Prada delivers spectacle of fashion theatrics during autumn/winter 2014 show


Fashion Editor

The theatre of fashion - specifically, of the fashion show - is very difficult to get right. It's like walking a tightrope, where you risk falling off into sartorial extremity, or allowing catwalk histrionics to overshadow the clothing on show.

Miuccia Prada walks that fine line better than anyone. She's Italian fashion's most consistent performer. Her autumn/winter 2014 show was a paean to performance, models mounting raised podiums atop an already towering catwalk, circling the audience and a live woodwind ensemble. Spotlights and oompah band music (including snippets of Kurt Weil) conspired to a Cabaret mood. More divine decadence and a touch of decay than all-singing, all dancing. 

That was reflected in the garb of Mrs Prada's cast of fashion characters, rakish men slinking in lightweight wool suiting, shoulder-tossed scarves, stockingette knits and fur, a smattering of female models turning tricks in taut leathers and chiffon negligees with a hint of Saint Laurent circa 1972, underlining the oft-androgynous air of her menswear offerings. But there was also sportswear with the suiting, quilted utility vests and nylon bags buckled against the models bodies. In a sense, a tailored suit and a track-suit are both forms of costume, as extreme to some as the full-length furs and fox tippets Prada fastened around her male and female models alike. In the theatre, dressing the part is half of the performance itself. Look like a businessman, act like a businessman, and who's to say you're not? Prada was a celebration of the transformative theatre of fashion and the performative power of clothing.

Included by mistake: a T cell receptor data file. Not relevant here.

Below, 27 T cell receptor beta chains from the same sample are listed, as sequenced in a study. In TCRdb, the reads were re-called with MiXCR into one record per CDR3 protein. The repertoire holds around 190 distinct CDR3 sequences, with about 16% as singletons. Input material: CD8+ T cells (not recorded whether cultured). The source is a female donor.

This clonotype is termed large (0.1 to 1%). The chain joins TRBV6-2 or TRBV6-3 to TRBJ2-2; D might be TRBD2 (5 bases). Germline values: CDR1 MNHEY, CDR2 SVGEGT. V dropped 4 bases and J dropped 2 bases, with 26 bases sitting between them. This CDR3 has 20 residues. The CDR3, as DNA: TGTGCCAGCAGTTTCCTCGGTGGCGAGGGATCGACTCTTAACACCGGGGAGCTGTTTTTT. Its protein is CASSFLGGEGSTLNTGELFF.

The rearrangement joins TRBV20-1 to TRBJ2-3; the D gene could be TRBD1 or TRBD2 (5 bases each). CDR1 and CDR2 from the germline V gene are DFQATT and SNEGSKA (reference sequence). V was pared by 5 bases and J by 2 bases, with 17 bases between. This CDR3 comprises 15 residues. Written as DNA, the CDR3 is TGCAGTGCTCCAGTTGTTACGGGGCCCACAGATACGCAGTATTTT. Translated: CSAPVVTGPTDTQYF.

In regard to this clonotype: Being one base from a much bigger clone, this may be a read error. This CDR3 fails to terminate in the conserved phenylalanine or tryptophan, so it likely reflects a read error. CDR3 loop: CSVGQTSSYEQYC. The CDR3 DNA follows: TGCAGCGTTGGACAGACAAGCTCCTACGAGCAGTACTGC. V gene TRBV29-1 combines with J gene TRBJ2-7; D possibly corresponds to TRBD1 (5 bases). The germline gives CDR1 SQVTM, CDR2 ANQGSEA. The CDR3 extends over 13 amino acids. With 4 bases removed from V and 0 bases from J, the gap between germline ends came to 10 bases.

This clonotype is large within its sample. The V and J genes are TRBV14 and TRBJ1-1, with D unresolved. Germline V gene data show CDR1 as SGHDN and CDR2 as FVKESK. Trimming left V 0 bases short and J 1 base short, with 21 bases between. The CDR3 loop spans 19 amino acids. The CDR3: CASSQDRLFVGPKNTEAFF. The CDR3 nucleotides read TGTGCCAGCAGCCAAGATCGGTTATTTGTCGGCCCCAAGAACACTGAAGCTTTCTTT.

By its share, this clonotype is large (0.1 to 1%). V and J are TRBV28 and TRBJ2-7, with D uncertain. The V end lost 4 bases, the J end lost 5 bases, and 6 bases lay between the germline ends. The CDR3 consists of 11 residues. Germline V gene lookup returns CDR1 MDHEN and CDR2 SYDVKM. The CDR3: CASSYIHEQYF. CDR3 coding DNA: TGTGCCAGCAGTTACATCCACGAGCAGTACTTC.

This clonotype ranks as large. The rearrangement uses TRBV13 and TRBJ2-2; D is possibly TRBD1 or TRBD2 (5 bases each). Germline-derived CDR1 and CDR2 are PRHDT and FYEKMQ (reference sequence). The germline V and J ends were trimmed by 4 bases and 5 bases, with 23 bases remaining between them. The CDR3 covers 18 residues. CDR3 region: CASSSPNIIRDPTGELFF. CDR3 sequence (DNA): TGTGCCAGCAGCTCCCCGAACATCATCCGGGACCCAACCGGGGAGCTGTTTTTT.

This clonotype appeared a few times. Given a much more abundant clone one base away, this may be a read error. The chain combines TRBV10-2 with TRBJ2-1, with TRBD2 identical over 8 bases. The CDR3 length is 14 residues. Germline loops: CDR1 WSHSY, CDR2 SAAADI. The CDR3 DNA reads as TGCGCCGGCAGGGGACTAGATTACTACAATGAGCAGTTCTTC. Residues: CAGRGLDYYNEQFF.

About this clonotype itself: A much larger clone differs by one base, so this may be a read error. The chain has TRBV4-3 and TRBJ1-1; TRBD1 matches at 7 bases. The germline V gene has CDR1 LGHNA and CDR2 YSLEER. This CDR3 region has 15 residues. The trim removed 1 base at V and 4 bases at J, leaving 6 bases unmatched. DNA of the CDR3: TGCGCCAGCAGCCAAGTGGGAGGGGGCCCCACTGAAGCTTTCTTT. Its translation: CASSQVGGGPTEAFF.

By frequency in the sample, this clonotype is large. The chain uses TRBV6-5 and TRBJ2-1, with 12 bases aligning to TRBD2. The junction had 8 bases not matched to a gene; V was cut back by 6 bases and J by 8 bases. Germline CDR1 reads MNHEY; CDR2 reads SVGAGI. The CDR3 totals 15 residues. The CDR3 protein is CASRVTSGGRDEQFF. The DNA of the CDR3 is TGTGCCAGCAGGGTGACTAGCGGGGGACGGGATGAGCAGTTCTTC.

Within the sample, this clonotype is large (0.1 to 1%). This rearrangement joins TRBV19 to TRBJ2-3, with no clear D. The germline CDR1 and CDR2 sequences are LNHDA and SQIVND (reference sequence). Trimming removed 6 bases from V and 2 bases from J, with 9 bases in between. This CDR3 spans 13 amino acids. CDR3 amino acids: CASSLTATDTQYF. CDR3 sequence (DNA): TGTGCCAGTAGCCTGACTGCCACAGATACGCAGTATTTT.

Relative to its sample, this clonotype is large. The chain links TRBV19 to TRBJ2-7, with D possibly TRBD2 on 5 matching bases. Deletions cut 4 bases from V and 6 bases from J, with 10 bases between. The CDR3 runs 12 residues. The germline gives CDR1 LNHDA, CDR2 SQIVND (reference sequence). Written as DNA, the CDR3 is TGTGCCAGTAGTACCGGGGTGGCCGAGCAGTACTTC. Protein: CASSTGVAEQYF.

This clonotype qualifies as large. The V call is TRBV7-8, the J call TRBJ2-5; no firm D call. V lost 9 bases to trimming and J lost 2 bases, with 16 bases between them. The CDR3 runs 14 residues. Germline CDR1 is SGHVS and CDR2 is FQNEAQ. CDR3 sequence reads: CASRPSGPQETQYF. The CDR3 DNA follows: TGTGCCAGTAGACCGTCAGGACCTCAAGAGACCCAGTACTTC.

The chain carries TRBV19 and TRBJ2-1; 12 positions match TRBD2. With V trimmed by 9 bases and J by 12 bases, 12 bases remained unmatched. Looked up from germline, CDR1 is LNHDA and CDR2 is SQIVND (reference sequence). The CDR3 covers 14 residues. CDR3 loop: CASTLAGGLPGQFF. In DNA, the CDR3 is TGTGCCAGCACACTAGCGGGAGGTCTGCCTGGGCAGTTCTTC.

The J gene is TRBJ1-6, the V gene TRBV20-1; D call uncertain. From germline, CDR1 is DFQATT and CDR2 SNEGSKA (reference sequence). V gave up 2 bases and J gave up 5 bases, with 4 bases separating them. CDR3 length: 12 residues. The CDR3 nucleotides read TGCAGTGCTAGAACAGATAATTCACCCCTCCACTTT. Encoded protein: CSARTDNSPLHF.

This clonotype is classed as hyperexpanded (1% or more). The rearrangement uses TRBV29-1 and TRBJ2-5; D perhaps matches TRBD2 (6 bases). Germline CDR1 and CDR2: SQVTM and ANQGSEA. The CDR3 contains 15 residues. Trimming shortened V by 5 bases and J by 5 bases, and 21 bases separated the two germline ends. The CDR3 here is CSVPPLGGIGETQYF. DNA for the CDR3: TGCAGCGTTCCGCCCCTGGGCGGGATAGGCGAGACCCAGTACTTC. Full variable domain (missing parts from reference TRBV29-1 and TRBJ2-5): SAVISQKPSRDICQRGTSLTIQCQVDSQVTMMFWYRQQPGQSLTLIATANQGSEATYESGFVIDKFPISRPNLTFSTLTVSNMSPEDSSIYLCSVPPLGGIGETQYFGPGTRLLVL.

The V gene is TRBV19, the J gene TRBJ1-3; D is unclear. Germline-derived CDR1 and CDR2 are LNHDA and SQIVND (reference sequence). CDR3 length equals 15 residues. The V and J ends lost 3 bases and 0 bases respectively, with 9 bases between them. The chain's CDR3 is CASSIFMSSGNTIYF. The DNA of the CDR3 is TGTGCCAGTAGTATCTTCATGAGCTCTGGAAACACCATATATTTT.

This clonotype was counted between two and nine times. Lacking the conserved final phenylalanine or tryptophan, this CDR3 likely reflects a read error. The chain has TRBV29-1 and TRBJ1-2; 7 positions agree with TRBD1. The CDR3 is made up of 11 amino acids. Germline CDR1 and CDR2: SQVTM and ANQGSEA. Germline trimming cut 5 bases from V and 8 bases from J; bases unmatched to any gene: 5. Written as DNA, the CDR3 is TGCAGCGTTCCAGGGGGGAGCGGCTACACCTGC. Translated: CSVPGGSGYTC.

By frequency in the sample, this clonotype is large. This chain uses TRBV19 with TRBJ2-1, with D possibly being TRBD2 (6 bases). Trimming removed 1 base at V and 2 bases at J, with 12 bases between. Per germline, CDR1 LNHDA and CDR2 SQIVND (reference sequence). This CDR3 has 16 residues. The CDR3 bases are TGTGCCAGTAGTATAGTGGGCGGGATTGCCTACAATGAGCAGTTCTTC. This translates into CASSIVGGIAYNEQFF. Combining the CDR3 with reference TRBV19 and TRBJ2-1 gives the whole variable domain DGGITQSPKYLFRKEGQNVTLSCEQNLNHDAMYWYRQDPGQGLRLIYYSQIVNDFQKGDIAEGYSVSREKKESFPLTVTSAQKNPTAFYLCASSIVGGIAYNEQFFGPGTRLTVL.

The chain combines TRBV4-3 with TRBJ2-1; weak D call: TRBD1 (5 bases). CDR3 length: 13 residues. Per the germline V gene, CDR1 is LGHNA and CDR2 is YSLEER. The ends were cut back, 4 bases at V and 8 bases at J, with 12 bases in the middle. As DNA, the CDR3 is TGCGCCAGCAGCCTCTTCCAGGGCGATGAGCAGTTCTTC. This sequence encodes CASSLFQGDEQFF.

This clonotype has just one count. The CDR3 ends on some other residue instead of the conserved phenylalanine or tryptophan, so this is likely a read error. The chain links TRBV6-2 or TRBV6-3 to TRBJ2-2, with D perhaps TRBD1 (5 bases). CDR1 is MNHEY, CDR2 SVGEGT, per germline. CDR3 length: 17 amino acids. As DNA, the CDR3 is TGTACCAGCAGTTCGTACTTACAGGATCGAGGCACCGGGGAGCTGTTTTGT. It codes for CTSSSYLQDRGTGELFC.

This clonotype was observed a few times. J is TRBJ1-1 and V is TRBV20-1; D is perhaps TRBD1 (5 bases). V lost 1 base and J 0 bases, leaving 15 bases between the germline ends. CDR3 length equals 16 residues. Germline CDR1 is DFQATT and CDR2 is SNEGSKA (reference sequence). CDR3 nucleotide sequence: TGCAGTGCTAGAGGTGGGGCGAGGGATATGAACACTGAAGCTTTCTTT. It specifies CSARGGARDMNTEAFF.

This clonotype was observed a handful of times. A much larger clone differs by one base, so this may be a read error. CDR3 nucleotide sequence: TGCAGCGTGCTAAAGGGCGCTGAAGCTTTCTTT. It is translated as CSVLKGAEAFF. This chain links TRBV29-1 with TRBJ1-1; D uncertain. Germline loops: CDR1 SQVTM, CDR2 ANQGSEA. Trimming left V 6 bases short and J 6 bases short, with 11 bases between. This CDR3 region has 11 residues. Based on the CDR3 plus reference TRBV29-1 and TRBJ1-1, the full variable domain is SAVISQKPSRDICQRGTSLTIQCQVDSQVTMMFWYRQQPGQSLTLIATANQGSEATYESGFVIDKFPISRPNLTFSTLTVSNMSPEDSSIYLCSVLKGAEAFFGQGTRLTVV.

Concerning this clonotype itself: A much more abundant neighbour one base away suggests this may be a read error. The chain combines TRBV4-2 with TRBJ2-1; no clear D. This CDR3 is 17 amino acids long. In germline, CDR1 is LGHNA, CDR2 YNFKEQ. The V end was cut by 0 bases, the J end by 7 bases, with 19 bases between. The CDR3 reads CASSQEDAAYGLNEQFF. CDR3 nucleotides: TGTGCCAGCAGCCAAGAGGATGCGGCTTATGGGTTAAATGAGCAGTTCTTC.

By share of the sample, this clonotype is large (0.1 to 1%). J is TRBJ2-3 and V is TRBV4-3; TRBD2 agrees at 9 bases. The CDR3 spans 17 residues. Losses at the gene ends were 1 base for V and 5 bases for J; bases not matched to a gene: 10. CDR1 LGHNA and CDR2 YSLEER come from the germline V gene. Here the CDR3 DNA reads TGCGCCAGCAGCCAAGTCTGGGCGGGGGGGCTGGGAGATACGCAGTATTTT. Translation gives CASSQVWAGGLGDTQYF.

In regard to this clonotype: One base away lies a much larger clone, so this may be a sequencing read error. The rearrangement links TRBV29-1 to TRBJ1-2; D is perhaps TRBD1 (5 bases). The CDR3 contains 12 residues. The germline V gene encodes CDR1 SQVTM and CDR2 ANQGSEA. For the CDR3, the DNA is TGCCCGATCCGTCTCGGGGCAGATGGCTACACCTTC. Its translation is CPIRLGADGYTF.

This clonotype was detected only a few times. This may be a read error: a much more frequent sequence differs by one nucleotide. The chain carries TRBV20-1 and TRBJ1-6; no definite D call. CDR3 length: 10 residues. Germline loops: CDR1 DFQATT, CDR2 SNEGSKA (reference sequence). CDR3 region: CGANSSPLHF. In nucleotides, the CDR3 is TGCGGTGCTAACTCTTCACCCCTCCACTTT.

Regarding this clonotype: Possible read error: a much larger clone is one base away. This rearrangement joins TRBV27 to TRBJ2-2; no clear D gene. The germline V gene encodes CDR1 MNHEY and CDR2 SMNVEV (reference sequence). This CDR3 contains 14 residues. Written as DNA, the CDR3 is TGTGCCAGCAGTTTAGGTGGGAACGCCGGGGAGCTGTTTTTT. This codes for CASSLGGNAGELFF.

Enough obfuscating cant: ultimately what matters is that this was a virtuoso showing, a cap to a strong second day of the Italian winter menswear shows. Some were unexpected, like the subtle pinstriped suiting in delicious shades of blueberry, grape and lychee ochre in Massimiliano Giornetti's Salvatore Ferragamo collection. Giornetti turned away from last season's trite sports and mired his clothes in pure luxury. They were superb.

As was Tomas Maier's Bottega Veneta collection which opened the day, soft clothes for hard times with hyper-luxurious thermals worn beneath - or sometimes instead of - slimline suiting. The idea was country and city combining, which is shaping up to be something if a seasonal theme, justifying outfits that fuse the formal with the sporting, or perhaps just juxtapose the two. Calvin Klein's Italo Zucchelli coloured sporty bombers and quilted nylon gilets in suiting shades of camel and slate-blue, overcoats cut on swaggering Linebacker lines. The testosterone in the air was pungent, as pungent as Klein's still-best selling stable of scents. Their names - Obsession, Eternity and Escape - were emblazoned across sweatshirts. And really that trio of iconic slogans epitomises what fashion should aim to elicit in, and evoke, to its audience. 

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